• The PHRN Program Office is leading implementation of the new data linkage infrastructure throughout Australia. This includes establishment and ongoing management of PHRN governance and contractual, policy and client services processes.
  • The PHRN Centre for Data Linkage (CDL) has been established to build a secure data linkage facility to facilitate linkage between jurisdictional data sets, and between these data sets and research data sets, using demographic data. The centre will not hold these data sets but will link the demographic data that have been separated from the remainder of each data set to create "linkage keys."
  • A Proof of Concept Collaboration has also been created to test the ability of the new linkage infrastructure to perform cross-jurisdictional linkages and provide linked de-identified data for research studies. "In-hospital and 30-day post-discharge mortality: Learning about quality of care using national data linkages" has been chosen as the first topic to investigate.

Using Linked Health Survey and Hospital Data to Examine the Risk Factors Associated with Alcohol-Related Morbidity and Mortality

Ms. Catherine Storey, Information Analyst, National Health Services, Scotland

Through the Information Services Division of the National Health Service in Scotland, linked Scottish Health Survey hospital and death records were used to create a prospective cohort to gain an idea of the risk factors associated with an alcohol-related hospital admission. A second, prospective cohort was identified, of individuals who died from alcohol-related causes from 2000 to 2006. Hospital admission patterns and such factors as age, sex and deprivation were analyzed to identify characteristics among those who die of alcohol-related causes.

Of the prospective cohort, it was found that those at highest risk for an alcohol-related death included males, current or former smokers, people in receipt of income-related benefits and those with a marital status of divorced, separated or widowed.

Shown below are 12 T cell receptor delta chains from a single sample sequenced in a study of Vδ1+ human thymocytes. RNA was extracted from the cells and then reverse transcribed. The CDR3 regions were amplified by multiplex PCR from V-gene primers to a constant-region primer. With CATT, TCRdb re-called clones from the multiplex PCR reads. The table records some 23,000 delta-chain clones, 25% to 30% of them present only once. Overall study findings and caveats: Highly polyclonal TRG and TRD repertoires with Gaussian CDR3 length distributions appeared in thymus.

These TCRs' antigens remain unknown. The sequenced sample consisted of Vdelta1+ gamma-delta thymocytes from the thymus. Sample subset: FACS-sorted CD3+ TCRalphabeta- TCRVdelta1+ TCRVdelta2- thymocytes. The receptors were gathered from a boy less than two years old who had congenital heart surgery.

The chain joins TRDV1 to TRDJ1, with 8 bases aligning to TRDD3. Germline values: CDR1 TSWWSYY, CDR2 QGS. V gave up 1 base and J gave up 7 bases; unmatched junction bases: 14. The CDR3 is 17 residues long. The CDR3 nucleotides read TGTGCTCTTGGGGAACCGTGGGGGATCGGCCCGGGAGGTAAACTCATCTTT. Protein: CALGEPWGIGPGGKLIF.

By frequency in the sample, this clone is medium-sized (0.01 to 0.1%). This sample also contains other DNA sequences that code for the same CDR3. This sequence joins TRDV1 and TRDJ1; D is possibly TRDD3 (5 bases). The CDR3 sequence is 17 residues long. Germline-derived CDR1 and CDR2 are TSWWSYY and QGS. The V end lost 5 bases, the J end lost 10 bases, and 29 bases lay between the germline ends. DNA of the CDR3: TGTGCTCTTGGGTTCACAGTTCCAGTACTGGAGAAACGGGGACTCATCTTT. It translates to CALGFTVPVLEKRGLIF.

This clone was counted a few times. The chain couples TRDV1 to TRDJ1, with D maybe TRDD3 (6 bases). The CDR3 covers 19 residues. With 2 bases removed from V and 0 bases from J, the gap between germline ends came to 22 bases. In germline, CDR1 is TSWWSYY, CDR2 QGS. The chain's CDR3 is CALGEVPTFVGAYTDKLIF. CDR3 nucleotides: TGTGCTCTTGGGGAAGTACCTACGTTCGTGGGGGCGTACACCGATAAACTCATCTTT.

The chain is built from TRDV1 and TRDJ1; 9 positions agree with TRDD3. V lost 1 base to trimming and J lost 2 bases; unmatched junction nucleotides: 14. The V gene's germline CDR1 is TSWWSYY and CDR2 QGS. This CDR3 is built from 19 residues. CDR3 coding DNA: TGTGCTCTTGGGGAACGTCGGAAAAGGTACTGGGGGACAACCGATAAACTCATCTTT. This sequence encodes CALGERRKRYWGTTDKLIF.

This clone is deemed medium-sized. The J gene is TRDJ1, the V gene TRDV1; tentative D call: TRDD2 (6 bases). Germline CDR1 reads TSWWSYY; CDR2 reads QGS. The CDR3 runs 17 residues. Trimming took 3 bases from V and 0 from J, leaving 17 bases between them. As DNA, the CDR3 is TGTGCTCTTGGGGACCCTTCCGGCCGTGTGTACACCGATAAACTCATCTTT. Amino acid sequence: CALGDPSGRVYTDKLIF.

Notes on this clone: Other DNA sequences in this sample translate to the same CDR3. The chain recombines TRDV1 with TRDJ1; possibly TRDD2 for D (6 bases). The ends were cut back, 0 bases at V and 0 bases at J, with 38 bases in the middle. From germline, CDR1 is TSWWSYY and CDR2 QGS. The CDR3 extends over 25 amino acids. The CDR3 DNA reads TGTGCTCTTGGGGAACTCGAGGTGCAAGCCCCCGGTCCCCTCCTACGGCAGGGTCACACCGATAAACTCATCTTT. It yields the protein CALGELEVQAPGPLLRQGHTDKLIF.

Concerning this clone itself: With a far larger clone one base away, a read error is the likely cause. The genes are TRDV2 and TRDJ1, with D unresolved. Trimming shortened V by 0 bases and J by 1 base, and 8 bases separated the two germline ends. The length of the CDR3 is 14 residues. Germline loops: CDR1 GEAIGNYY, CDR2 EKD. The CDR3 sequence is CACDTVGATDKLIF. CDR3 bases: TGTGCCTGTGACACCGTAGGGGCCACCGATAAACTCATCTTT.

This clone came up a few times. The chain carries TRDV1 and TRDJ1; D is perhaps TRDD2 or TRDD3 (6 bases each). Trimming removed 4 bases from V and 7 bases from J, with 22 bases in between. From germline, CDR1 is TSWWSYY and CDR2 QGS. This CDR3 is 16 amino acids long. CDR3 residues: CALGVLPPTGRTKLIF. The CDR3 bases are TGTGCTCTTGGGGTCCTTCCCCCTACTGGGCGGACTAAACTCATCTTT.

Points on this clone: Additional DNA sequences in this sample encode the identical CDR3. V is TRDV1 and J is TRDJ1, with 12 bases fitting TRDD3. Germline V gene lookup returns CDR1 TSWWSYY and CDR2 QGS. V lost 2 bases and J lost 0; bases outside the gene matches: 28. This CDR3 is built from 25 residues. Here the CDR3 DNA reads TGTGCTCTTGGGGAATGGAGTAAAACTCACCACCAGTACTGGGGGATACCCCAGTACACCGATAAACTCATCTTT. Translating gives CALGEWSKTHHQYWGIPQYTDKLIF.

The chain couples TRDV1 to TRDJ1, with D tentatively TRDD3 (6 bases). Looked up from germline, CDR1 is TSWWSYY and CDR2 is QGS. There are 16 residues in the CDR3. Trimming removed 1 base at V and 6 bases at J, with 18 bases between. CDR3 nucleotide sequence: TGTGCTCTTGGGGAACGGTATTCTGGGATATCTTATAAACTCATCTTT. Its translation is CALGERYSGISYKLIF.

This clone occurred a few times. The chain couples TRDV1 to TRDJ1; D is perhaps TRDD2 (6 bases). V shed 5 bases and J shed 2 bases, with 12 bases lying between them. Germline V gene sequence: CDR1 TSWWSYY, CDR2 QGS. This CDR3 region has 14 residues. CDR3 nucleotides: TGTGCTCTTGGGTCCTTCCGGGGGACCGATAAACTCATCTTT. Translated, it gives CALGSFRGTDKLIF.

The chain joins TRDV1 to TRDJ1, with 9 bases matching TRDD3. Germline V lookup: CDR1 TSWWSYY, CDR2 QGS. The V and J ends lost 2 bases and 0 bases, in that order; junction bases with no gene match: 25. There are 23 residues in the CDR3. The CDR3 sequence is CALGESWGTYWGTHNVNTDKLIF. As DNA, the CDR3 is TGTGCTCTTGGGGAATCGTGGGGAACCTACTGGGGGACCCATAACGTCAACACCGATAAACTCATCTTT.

The retrospective study revealed that 25% of those dying from alcohol-related causes died within one year of their first alcohol-related hospital admission, and that admission patterns and diagnoses varied significantly between the most and least deprived quintiles in Scotland.


Réseau international de couplage des données sur la santé

About the Author

Merran Smith, MSc, PhD, Chief Executive, Population Health Research Network, Perth, Australia

James Semmens, MSc, PhD, GAICD, Chair of Population Health Research, Curtin University of Technology, Perth, Australia

Diana Rosman, BSc, GDComp, MMedSc, Manager, Data Linkage Branch, WA Department of Health, Perth, Australia

Jane Ford, BA, PhD, Senior Research Fellow, Clinical and Population Perinatal Health Research, University of Sydney, Sydney, Australia

Catherine Storey, Information Analyst, National Health Services, Paisley, Scotland, UK

C. D'Arcy J. Holman, MBBS, MPH, PhD, GCLaw, GAICD, Chair in Public Health, University of Western Australia, Perth, Australia

Emma Fuller, MPH, Director, International Health Data Linkage Network, Perth, Australia

Victoria Gray, BHlthSc, Acting Director, International Health Data Linkage Network, Perth, Australia